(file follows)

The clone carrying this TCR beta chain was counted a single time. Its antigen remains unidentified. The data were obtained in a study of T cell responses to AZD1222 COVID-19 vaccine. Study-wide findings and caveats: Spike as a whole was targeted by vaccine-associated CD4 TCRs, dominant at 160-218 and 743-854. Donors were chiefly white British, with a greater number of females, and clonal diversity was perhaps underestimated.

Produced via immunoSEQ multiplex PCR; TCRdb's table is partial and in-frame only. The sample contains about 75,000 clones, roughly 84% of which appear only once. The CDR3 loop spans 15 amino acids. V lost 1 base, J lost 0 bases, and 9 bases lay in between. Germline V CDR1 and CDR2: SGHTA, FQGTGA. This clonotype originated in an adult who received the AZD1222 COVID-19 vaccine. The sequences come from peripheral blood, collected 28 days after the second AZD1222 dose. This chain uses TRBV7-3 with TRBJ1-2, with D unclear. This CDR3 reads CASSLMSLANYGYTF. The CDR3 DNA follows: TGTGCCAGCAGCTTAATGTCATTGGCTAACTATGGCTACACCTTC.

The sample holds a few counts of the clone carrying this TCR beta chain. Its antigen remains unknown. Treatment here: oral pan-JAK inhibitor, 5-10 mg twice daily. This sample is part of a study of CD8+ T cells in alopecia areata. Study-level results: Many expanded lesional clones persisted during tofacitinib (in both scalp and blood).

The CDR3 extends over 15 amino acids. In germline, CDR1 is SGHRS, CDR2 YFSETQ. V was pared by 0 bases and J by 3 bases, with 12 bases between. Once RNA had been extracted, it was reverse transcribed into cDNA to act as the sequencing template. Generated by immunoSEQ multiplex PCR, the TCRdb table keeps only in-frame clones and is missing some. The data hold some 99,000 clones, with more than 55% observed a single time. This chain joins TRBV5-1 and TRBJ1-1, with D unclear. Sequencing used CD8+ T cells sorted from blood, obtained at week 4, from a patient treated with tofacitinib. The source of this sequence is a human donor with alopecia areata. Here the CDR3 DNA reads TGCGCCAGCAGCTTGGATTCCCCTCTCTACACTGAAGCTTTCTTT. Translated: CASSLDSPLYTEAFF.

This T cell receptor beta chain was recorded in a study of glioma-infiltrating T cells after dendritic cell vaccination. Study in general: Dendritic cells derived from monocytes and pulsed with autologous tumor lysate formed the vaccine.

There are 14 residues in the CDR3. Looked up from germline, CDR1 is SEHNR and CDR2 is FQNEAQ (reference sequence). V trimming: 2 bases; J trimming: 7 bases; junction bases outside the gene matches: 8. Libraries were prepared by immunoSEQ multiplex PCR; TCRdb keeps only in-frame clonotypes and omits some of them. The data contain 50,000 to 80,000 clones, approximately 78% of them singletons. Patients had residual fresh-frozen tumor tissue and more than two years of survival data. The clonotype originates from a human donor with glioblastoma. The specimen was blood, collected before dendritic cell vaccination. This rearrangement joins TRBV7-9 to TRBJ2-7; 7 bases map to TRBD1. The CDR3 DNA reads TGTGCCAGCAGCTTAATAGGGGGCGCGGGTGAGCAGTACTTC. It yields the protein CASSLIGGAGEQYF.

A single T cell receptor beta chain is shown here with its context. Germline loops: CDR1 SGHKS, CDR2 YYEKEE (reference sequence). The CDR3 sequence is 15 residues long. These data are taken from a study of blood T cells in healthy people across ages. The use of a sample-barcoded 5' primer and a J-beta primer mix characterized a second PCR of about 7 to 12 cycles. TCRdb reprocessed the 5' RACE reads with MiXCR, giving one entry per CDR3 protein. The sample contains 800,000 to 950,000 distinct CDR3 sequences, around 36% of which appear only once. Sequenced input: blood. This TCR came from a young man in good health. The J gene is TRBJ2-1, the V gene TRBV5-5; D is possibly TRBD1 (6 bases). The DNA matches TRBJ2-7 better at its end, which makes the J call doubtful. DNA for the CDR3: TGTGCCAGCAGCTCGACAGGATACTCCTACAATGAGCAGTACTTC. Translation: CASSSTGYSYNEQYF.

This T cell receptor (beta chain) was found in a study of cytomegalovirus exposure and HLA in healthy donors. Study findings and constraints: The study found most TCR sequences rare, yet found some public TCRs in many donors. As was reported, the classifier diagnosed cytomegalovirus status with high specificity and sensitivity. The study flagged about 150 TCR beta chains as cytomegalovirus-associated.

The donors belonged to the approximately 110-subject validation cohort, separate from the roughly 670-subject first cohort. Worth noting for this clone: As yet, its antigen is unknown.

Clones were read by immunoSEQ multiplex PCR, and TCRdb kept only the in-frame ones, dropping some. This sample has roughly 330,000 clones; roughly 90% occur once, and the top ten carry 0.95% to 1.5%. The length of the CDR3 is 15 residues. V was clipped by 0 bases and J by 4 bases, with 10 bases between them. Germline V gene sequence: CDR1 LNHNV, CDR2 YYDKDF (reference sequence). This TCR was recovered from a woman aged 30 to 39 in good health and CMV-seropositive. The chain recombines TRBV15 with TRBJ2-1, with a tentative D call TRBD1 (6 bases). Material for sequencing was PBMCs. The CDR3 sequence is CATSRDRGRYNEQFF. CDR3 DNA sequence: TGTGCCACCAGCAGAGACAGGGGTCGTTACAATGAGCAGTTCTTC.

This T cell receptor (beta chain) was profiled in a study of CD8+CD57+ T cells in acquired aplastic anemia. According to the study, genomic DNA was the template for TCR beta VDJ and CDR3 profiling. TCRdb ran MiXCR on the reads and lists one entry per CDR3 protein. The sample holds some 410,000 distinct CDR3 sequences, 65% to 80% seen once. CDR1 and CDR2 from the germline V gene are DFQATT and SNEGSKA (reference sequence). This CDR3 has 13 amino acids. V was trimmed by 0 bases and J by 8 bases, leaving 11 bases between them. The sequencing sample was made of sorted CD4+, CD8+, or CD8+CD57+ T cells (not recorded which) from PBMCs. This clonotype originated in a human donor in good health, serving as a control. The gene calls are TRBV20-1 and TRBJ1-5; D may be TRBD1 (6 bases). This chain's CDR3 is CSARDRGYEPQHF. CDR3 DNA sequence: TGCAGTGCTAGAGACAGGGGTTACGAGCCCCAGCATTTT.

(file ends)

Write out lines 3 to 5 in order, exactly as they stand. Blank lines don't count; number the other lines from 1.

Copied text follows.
The sample holds a few counts of the clone carrying this TCR beta chain. Its antigen remains unknown. Treatment here: oral pan-JAK inhibitor, 5-10 mg twice daily. This sample is part of a study of CD8+ T cells in alopecia areata. Study-level results: Many expanded lesional clones persisted during tofacitinib (in both scalp and blood).

The CDR3 extends over 15 amino acids. In germline, CDR1 is SGHRS, CDR2 YFSETQ. V was pared by 0 bases and J by 3 bases, with 12 bases between. Once RNA had been extracted, it was reverse transcribed into cDNA to act as the sequencing template. Generated by immunoSEQ multiplex PCR, the TCRdb table keeps only in-frame clones and is missing some. The data hold some 99,000 clones, with more than 55% observed a single time. This chain joins TRBV5-1 and TRBJ1-1, with D unclear. Sequencing used CD8+ T cells sorted from blood, obtained at week 4, from a patient treated with tofacitinib. The source of this sequence is a human donor with alopecia areata. Here the CDR3 DNA reads TGCGCCAGCAGCTTGGATTCCCCTCTCTACACTGAAGCTTTCTTT. Translated: CASSLDSPLYTEAFF.

This T cell receptor beta chain was recorded in a study of glioma-infiltrating T cells after dendritic cell vaccination. Study in general: Dendritic cells derived from monocytes and pulsed with autologous tumor lysate formed the vaccine.